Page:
There is no swimming from the beach at Bedruthan, as the strong under currents are a danger to anyone who ventures into the water.

A memorial plaque has been placed on the cliff top, dedicated to Alex Laurie from Derby, who drowned in the waters off Bedruthan Beach, in 1903. His friends, who were with him at the time, survived the incident and erected the plaque in his memory and as a warning to others.

Carnewas and Bedruthan became a popular tourist location during the Victorian era. As, nearby, Newquay grew in popularity as a holiday destination, more and more of the tourists began to make journey to Bedruthan - to see the dramatic coastal landscape. Local farmers responded to the opportunity and began to make an income from this growing trade - charging tolls for each horse that pulled the visitor's carriages to the site. It is thought that the local population embellished the experience by attributing the creation of this impressive landscape to 'Bedruthan,' a Cornish Giant, who used the stacks as stepping-stones across the bay.

One of the stacks is known as the 'Samaritan'. The Samaritan was a cargo vessel that was wrecked against the pillar in 1846, with the loss of nine lives. The local population benefited from the tragedy by salvaging the 'Samaritans' cargo of barrelled beef and printed cloth. A song was composed to commemorate the event;

'The Good Samaritan came ashore, To feed the hungry and clothe the poor.
With Barrels of beef and Bales of Linen, No Poor Soul shall want for a Shilling'.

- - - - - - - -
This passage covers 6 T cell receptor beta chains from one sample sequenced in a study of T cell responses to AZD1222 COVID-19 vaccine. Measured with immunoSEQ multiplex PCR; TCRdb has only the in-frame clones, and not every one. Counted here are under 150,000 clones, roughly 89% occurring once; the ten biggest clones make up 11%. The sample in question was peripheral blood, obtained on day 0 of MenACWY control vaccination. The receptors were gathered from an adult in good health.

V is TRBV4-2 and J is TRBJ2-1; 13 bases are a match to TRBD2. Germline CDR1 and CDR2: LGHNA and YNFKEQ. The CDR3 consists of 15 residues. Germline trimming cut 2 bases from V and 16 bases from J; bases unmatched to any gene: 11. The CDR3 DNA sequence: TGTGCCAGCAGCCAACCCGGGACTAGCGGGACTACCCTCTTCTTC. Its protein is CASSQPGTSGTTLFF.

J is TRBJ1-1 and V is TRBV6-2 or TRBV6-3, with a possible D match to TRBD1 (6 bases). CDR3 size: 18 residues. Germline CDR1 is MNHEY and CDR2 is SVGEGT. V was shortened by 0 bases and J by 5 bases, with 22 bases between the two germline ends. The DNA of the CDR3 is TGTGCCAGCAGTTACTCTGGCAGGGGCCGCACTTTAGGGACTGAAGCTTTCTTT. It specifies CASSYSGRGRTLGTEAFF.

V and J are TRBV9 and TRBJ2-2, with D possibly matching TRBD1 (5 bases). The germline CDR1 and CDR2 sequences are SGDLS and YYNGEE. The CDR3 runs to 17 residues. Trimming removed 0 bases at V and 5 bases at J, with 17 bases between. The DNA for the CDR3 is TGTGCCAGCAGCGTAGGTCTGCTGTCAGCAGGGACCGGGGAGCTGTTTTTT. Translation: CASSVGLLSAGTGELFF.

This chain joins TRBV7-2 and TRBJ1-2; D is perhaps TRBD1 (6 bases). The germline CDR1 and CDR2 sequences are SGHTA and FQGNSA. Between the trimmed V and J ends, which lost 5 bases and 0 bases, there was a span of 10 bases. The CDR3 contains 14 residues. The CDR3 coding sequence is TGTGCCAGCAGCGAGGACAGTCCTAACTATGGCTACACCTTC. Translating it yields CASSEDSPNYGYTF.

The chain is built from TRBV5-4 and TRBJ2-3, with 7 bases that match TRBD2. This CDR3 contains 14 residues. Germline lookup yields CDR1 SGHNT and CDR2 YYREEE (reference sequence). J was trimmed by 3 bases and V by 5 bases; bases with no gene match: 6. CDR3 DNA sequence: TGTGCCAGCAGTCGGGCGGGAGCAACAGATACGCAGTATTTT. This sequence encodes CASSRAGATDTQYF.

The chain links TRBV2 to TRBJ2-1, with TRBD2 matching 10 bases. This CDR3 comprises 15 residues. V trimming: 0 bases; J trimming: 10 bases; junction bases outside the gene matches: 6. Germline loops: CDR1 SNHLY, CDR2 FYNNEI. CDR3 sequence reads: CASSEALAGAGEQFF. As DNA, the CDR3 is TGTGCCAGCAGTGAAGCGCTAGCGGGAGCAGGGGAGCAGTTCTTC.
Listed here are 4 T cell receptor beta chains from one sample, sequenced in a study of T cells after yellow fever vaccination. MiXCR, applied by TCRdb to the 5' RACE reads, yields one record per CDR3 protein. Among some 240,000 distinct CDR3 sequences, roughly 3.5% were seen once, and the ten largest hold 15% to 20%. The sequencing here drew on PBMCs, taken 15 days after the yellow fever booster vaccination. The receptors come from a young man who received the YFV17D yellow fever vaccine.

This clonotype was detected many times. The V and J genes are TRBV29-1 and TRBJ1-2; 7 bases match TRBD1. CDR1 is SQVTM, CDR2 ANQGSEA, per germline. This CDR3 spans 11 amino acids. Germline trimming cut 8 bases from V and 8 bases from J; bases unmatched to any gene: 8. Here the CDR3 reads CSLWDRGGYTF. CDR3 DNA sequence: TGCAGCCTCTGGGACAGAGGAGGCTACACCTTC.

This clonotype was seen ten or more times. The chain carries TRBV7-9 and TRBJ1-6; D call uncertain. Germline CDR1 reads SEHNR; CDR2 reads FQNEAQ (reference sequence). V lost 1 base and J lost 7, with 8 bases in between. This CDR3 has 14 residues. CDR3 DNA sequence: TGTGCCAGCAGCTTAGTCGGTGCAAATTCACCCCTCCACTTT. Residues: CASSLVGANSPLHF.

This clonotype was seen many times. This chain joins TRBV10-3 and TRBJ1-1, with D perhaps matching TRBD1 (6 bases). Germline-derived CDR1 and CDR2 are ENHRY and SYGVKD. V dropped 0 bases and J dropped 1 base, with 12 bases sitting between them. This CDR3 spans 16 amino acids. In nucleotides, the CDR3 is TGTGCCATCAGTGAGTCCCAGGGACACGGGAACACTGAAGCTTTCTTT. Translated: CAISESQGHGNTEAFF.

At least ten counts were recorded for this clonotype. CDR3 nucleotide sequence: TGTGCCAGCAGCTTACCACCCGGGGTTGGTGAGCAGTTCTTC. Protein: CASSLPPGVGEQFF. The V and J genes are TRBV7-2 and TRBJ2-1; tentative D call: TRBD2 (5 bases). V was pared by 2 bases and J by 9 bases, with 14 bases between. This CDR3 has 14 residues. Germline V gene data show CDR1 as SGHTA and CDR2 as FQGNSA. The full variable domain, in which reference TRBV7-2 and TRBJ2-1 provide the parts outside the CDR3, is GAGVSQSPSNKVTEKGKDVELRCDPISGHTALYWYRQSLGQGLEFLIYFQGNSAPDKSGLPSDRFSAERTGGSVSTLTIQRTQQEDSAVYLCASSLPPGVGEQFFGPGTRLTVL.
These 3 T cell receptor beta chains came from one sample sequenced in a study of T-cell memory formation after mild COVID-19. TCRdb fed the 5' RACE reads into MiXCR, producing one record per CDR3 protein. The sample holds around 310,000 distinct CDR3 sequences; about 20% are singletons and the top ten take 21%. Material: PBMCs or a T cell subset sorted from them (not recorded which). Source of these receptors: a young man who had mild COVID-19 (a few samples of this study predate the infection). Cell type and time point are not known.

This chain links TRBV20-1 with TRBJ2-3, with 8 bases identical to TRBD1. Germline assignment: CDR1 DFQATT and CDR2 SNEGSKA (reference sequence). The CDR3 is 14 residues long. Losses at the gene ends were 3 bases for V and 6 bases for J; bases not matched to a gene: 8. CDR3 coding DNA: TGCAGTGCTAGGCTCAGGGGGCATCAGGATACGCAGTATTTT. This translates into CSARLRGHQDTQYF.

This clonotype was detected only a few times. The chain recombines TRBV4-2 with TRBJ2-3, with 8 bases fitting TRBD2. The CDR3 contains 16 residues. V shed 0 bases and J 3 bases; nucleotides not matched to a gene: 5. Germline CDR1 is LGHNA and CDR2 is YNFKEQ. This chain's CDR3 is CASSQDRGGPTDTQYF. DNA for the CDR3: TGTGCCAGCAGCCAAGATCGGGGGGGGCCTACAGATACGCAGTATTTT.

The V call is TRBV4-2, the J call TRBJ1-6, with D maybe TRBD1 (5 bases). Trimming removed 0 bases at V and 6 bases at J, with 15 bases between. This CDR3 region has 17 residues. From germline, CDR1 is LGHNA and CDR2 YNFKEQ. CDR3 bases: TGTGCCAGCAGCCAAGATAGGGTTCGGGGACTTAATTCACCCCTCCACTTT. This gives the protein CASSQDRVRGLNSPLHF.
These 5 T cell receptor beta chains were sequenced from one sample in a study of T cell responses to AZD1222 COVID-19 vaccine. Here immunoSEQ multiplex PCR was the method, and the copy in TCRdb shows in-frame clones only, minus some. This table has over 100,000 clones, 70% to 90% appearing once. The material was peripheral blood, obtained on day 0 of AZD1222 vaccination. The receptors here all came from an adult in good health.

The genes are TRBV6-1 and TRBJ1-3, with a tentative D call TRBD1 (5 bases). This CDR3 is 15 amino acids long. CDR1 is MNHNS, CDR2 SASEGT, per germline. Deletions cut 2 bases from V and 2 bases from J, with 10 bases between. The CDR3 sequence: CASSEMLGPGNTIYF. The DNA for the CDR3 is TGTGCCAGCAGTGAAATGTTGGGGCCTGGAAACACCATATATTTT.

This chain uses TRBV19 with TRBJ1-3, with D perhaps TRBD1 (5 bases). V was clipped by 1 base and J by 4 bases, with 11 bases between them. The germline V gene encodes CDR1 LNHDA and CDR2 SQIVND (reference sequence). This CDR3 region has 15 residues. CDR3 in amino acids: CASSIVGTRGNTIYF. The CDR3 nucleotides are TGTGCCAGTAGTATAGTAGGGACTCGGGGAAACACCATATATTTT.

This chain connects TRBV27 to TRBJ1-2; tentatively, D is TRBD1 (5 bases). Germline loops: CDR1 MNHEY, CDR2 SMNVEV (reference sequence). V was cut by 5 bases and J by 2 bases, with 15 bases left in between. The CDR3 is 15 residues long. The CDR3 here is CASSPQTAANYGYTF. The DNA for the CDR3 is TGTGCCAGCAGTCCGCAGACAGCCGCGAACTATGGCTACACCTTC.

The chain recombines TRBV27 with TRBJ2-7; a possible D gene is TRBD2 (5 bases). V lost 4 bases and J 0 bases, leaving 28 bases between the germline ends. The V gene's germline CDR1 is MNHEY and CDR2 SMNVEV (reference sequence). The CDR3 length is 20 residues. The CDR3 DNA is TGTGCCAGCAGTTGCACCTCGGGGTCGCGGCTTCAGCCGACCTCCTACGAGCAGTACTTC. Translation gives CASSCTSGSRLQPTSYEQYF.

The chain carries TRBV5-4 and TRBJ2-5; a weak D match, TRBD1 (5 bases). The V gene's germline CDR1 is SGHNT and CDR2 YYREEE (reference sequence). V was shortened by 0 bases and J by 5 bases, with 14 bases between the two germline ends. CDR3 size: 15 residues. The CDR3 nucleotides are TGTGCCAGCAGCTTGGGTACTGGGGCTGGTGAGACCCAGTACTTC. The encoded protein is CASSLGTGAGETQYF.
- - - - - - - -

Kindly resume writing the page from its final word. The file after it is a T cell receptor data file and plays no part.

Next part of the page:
From time to time the strong currents that are prevalent in the bay, shift the sands from around the base of the 'Samaritan', exposing the remnants of the rotting keel of its namesake.

The name Bedruthan Steps, though currently applied to both the beach and the stacks, originally referred to the perilous steps that were hewn out of the cliff face. Originally there were two separate rock stairways leading down the cliff face to the beach. A steep decent, near to the location of the present day steps, that Charles G. Harper in 'The Cornish Coast' - published in 1910, describe as:

'Rude flights of steps, cut into the profile of the cliffs, and fortified here and there by a crazy iron or timber hand rail… The steps are ancient beyond knowledge, and have given a name to the place.'

And, Pentire Steps, a more winding path that zig zagged its way down to the beach, just north of Diggory's Island. Landslides destroyed both of the original routes to the beach during the 1960's and early 1970's - closing the beach below.

The National Trust opened the current steps in 1975. Wire netting was bolted into the sheer cliff face to fix the rock adjacent to the path securely in place and to protect visitors from falling debris. The National Trust close the stairway down to the beach during the winter months, due to the increased danger of rock falls.

Bedruthan Beach and the land along the cliff tops and coast path to the East of the " Piazza" Viewing platform (along to Pentire Head) are owned by the Carnanton Estate.


NB ALL map locations are approximate - please verify location with the owner prior to booking - Map not displaying in IE? try the F5 key